The Harbeson plant is doubling its thigh-deboning capabilities. Pastrana told Meat&Poultry in mid-July: “We moved in a Cryovac 8600 machine, which will be packaging between 50,000 and 60,000 birds a week out of that mix. We’ll be doing 805s and about 2,000 cases of roasters here a week.

“We debone about 60 percent of our birds, and that will continue,” he adds. “We’re adding one deboning line. Once we make the changeover, we’ll be deboning all the new birds coming into the system.”

The plant is also changing to a single-line skin. “We’ve also added several off-line tray-pack lines for combo trays, which are difficult to run on a straight line [without disrupting daily production],” Pastrana says. “We will also be bringing one new tray-pack line into the deboning department, which will enable us to tray all boneless breasts. We’re also going to look at expanding capacity in the weigh/ price/label department. Eventually, the plant will add another slaughter line.”

Allen is unique because it can “turn on a dime” to make a decision from customer-service and productspec standpoints. “We can service our customers better just because we are smaller,” Pastrana adds.

Allen’s Harbeson facility marries skilled craftsmen with automation. “If you can find the people to do the job needed in deboning, for example, that’s great,” Pastrana says. “If you can’t, you have to go to automatic deboning and lose about 1 percent or 1.5 percent of yield. At this plant, every percent of yield is worth about $3.5 million. You have to make decisions [on automating] based on what your labor market is like.”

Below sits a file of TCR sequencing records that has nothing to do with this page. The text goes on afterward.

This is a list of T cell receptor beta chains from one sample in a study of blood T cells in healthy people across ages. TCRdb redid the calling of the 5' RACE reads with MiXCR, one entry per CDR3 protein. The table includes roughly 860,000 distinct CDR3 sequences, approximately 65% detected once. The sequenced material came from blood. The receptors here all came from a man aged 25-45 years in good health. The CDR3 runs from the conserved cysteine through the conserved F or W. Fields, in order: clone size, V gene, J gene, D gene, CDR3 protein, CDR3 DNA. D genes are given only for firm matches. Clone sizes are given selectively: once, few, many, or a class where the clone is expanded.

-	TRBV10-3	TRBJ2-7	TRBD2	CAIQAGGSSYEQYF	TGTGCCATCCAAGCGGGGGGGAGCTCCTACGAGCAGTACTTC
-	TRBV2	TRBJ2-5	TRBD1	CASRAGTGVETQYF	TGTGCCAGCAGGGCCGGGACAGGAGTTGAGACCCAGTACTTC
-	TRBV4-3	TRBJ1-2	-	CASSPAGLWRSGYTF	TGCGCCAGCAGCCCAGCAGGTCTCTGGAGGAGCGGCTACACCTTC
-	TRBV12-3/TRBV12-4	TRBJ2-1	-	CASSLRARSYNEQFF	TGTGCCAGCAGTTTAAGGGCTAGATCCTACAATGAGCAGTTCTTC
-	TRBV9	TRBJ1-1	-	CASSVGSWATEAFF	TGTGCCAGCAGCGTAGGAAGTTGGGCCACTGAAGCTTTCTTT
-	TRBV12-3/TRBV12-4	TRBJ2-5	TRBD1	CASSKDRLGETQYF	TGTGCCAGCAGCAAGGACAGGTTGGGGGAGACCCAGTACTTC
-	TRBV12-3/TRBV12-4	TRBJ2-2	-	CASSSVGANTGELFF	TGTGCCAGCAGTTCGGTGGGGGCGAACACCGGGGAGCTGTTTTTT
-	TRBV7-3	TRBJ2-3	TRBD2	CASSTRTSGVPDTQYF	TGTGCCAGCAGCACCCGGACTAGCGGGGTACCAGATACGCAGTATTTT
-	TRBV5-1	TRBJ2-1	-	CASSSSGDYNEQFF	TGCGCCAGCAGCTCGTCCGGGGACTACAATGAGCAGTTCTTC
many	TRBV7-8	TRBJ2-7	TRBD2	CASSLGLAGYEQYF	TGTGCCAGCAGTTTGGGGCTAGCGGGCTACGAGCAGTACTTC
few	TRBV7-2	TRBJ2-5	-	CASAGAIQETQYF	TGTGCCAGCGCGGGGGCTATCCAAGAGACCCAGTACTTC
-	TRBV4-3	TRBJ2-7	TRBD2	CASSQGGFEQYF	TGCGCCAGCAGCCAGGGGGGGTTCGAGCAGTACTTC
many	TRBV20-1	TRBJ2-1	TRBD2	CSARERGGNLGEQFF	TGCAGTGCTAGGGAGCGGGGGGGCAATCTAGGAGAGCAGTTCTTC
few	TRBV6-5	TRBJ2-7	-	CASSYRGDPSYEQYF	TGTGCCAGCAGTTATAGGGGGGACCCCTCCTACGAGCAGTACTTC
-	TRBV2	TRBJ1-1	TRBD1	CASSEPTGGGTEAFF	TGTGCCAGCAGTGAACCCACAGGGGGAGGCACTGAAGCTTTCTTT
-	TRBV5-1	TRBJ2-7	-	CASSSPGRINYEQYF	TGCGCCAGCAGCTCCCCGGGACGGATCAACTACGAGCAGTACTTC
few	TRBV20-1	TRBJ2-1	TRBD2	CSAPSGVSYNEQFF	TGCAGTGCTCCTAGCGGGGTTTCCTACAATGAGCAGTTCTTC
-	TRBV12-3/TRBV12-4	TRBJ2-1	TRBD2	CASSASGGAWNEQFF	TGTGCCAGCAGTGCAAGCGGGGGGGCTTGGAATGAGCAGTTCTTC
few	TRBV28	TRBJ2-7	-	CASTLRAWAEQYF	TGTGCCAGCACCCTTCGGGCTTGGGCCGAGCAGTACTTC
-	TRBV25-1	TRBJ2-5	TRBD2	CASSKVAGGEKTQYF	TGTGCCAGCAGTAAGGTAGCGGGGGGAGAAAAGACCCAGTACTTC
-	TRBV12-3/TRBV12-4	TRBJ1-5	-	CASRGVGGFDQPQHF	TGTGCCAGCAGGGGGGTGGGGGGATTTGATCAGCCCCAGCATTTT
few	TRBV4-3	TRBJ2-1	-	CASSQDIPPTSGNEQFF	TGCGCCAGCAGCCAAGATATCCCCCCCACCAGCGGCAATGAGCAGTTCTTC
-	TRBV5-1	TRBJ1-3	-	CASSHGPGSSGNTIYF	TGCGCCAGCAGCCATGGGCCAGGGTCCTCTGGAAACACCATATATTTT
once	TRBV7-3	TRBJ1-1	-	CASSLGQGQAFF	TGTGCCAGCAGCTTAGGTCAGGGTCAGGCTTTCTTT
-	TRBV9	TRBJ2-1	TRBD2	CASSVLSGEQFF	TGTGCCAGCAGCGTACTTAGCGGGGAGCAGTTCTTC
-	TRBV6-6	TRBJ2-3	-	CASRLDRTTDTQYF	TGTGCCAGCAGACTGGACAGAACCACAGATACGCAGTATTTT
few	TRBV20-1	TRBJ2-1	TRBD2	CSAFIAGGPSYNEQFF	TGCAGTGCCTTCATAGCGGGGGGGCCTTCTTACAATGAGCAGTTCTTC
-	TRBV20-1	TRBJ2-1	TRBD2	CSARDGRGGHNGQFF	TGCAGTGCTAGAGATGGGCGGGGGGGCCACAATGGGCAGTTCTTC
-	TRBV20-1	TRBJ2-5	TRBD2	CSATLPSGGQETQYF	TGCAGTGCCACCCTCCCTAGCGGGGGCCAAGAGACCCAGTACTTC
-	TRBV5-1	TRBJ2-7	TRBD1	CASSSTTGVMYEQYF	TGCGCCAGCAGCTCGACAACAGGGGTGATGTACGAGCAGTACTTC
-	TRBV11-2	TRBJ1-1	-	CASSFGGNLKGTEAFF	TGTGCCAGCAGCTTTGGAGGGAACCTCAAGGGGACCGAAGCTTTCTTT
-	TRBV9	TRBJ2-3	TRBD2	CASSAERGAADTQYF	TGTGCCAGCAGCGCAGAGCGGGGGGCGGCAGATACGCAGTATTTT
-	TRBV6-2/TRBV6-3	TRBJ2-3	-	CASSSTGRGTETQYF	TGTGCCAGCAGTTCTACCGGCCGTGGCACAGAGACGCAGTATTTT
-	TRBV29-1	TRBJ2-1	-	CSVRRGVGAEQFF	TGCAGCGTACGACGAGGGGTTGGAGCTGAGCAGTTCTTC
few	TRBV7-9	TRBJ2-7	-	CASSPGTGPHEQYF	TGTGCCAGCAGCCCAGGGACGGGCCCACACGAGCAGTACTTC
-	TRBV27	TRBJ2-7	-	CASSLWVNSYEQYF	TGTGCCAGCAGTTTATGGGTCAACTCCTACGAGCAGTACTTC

One reason the Harbeson plant remains successful is thanks to its many long-term employees, he says.

“Allen’s strategic plan for growth is based on a consumer-driven market of more value-added and healthconscious shoppers,” Miller says. “Allen’s will not only be able to provide our retailers with store-branded tray-pack, antibiotic free, low-fat and portion-controlled products, but will also be able to provide furtherprocessed products as our expansion plans continue.”

Additional production increases are planned at the Harbeson facility in the next two years that will add about 70 jobs this year and up to 200 jobs during the expansion period.

Allen’s robust worker-safety program includes a written safety program, a $700,000 investment in the Alchemy training system, AIM Safety Score Program, an employee-involved Hunt for Hazards Awareness Program and a semi-annual inspection by an independent safety expert.

“Our safety department, overseen by a plant-safety coordinator and corporate-safety manager, holds regular training sessions, safety drills and management meetings to promote a safe working environment and to ensure compliance with state and federal regulations,” Miller says. “With the support of training and the enforcement by management, our Harbeson, Del., facility has celebrated 1 million man hours without a lost-time accident.”

The road to success isn’t always smooth. In June, Maryland State labor officials imposed a record $1 million fine on the company. Inspectors allege they found 51 violations at Allen’s former plant in Hurlock while investigating a December incident in which a worker was seriously injured.

“We do not believe the citation is an accurate reflection of our safety record, but rather a more aggressive enforcement policy by the agency, directed at increasing revenue for the state,” Tracy Morris, vice president of Human Resources, says. “We intend to contest the citation.”